This article has been written by Justin from LawTeacher helping law students with their law essays since 2003.
Drafting a legal letter is not something that should be undertaken lightly, or on the spur of the moment. It is important to remember that legal documents, including letters drafted for a supervising solicitor may, in time, become part of the legal process and may even be read out in court, if the information contained within the letter is pertinent to the case. There are several factors to consider when beginning to draft a letter:
What purpose will this letter serve? There are generally three categories into which legal letters can fall; information, guidance or request. Consider the purpose of the letter and once you pin down why the letter needs to written that will give invaluable assistance in the wording of the document.
Who will be reading the letter? The letter will need to be handled very differently depending on whether it is going to be read by a judge or other solicitors who will have a thorough understanding of legal terms and nuances, or if it is going to be pored over by a layperson with little or no legal training. The target audience of the letter must be considered so that the wording can be adjusted accordingly.
Legal letters can be read by frantically busy lawyers who have little time to read through a confusingly worded document; they may discard the letter, or put it to one side for later, which may have a negative impact on the case at hand. On the other hand, legal letters are often sent to plaintiffs or defendants, people who may be very worried by the legal bother they find themselves in, and who may not have a clear-cut understanding of legal definitions and terms. To avoid any confusion, a legal letter should follow a clear structure; an opening paragraph that summarises the details of the case, followed by a second paragraph indicating the action taken, or needing to be taken, along with any guidance that may be felt necessary to pass along. A concluding paragraph should indicate any other information and possibly repeat a call to action with a dead line or time limit. When ending a letter to a known and named person, ‘Mrs A Smith’ for example, the end salutation should be ‘Yours Sincerely’; while a letter addressed to an unknown or unnamed person, that is ‘Dear Sir or Madam’, would end with ‘Yours Faithfully.’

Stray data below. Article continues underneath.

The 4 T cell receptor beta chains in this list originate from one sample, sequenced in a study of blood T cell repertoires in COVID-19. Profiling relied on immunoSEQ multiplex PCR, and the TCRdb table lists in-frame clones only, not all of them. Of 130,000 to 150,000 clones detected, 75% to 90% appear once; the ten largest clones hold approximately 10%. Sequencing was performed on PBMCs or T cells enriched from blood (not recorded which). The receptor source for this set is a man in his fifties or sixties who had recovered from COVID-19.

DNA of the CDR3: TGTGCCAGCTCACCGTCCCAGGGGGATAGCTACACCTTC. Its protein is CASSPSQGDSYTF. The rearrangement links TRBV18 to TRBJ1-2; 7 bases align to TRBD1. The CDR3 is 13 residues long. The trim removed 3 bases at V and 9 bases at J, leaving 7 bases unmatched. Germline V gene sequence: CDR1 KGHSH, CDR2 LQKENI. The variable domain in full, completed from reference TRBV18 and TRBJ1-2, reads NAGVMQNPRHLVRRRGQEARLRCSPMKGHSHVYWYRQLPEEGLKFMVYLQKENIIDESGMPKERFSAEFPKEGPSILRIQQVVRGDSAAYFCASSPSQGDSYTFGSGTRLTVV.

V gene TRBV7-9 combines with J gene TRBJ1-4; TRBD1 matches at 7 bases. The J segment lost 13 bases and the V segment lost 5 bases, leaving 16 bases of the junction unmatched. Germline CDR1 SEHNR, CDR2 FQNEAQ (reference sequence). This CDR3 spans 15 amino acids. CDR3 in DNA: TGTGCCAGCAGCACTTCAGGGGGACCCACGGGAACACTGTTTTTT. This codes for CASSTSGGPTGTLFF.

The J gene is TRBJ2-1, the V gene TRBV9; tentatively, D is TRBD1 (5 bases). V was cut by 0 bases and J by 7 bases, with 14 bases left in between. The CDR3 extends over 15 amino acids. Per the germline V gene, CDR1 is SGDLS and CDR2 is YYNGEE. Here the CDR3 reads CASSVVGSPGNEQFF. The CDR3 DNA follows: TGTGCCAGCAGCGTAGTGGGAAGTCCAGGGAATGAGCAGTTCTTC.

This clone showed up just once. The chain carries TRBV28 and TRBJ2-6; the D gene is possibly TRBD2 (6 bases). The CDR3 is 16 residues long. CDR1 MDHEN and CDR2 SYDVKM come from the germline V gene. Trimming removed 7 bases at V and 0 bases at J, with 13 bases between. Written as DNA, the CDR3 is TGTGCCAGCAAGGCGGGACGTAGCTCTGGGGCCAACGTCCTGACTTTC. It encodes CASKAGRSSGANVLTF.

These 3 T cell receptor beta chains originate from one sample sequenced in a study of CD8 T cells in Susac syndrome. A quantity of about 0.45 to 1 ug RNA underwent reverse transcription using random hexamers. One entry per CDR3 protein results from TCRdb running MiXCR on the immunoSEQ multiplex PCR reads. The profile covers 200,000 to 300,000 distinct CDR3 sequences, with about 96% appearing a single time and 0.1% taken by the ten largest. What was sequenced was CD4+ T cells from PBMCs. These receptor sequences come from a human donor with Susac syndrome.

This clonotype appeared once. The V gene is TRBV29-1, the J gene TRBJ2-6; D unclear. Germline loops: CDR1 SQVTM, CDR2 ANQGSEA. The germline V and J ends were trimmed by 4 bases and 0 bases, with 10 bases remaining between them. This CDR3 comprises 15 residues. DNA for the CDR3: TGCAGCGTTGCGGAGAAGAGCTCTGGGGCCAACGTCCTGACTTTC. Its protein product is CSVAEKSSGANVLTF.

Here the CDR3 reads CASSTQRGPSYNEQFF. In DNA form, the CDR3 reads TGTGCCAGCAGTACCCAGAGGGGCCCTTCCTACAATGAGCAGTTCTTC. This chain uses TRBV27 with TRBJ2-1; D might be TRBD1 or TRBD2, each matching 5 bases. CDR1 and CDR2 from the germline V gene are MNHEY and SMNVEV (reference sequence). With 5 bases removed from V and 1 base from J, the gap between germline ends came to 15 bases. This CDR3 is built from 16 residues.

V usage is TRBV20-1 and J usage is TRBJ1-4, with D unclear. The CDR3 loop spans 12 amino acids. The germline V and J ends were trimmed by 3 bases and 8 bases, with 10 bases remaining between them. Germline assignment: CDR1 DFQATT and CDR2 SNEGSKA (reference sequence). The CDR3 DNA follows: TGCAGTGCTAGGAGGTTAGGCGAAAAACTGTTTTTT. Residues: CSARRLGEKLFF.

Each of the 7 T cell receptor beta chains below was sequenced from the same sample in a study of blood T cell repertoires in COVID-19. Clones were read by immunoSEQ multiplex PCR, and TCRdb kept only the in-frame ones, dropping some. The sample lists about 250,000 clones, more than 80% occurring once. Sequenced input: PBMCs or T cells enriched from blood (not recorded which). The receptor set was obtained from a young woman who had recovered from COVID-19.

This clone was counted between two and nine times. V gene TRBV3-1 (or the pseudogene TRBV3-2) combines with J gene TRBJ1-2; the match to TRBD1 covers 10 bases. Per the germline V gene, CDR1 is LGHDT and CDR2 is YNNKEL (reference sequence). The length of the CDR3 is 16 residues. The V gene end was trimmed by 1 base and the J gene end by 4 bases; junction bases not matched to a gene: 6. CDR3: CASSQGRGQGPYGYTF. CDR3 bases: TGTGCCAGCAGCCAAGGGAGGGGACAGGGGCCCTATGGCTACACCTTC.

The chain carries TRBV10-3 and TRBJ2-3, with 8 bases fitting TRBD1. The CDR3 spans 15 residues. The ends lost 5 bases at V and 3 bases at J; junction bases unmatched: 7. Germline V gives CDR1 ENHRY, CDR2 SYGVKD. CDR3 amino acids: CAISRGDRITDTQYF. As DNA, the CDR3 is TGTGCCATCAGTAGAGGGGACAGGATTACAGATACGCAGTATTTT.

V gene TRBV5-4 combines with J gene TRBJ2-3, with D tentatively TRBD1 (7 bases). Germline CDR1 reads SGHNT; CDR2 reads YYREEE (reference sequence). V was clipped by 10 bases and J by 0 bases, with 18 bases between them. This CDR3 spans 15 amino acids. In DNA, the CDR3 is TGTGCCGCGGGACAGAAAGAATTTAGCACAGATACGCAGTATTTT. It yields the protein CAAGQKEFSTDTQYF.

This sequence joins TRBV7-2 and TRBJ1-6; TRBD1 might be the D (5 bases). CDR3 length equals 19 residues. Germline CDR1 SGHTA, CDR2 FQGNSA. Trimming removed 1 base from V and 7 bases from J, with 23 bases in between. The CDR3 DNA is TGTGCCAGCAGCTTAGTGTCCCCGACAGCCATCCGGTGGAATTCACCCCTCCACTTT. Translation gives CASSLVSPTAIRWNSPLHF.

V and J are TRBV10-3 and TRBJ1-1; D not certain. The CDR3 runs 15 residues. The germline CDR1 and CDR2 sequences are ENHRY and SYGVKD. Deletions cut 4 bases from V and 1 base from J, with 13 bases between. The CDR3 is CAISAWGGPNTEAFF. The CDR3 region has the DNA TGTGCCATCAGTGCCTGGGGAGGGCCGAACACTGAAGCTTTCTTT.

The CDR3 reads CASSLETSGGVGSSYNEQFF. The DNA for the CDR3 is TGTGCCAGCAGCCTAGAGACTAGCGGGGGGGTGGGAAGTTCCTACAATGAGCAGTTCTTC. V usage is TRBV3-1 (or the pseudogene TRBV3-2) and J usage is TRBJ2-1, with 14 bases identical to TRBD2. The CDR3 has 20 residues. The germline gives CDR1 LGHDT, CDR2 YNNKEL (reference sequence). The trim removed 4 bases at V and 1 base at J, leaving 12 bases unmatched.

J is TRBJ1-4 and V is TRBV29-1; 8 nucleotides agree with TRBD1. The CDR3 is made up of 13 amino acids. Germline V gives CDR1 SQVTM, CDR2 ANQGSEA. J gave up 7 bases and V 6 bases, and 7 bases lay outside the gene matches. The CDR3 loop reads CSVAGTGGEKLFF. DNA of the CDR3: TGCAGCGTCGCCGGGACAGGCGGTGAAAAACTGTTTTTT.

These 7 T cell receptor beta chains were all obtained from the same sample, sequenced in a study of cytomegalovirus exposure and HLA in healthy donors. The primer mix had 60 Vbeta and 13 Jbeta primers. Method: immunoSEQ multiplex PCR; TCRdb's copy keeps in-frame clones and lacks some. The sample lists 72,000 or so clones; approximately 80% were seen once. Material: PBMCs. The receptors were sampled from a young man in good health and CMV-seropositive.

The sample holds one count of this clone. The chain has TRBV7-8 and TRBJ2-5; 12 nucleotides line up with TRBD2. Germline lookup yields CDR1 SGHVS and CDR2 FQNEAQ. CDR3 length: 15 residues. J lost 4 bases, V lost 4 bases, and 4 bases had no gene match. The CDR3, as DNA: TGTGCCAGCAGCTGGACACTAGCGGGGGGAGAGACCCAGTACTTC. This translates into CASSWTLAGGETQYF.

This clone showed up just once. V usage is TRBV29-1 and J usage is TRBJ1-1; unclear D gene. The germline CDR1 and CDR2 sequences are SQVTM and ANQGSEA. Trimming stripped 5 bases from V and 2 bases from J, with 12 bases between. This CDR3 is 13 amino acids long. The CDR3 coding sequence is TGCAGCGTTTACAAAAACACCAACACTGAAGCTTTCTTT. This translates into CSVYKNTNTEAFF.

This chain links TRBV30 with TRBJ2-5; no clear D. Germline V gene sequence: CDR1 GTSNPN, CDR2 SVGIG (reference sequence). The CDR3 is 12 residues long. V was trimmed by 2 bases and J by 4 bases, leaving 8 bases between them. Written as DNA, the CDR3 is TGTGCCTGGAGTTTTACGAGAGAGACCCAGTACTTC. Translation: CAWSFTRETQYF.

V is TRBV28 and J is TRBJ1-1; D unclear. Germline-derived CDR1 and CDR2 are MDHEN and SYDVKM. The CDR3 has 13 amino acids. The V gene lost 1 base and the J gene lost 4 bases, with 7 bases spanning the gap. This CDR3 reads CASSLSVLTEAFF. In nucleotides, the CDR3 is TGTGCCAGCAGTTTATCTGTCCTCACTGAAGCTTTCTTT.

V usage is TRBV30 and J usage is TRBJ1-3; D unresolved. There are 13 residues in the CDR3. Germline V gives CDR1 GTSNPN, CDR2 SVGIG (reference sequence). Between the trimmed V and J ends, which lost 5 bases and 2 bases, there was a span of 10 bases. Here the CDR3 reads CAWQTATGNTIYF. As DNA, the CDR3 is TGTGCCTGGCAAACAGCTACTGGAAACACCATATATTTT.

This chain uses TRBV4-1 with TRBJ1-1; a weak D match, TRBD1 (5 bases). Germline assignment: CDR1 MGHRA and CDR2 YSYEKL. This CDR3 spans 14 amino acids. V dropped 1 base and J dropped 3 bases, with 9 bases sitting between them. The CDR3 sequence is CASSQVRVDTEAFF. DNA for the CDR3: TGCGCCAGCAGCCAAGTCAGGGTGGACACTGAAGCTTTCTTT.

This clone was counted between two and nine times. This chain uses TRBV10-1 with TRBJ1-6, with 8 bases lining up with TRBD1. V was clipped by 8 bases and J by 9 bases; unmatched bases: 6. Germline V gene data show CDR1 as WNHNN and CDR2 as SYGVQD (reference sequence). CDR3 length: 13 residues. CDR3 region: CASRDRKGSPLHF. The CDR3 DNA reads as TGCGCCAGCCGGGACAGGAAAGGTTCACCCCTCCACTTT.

The tone of a letter should be dictated by the audience and the purpose of the communication. The recipient’s situation must be remembered when formulating the letter and tone adjusted accordingly. If the letter is dealing with an estate it must be remembered that there are bereaved people involved, who have lost a loved one, and a certain amount of sympathy and empathy should be employed. Likewise, if the legal situation is becoming urgent and needs to be dealt with in a very short time, the tone should reflect this state of affairs and insist on a response. A politely-worded missive risks being ignored until it is too late.
All legal documents must be 100 per cent accurate. You don’t want to find yourself in a situation where a defendant has walked free because of a poor quality document which enabled the defence to cast doubts on the strength of the prosecutor’s case – a nightmare scenario to be avoided at all costs! Double- and triple-check all facts included in the letter, ensure names are spelt correctly and that addresses are not only correct, but up-to-date. Use a dictionary or a spell-checker, then read through the letter minutely, looking for any mistakes that may have crept in.
The Solicitor’s Code of Conduct 2007 emphasises that customer care is paramount in all dealing between solicitor and client and this must be adhered to strictly. Ensure that the client is given all the relevant information and be sure to include terms and conditions of the law firm including a recent, accurate price list. Clients must be informed of any potential costs they may incur, for example, if the case is lost they may be responsible for the other parties’ legal fees. Rule 1 of the Code of Conduct gives details of the Core Duties a solicitor must afford his or her customers and some part of a legal letter must include this information, or at the very least, mention the enclosures with the letter that supply this information.
In short, when drafting a letter for your LPC supervising solicitor make sure that you have all the information to hand, including the latest updates. Make sure you have no distractions while you work, and set aside enough time for a good draft to be made in one sitting. This will prevent accidental slip-ups, like vital information being left out, and will help the letter to flow in a readable and ‘user-friendly’ manner.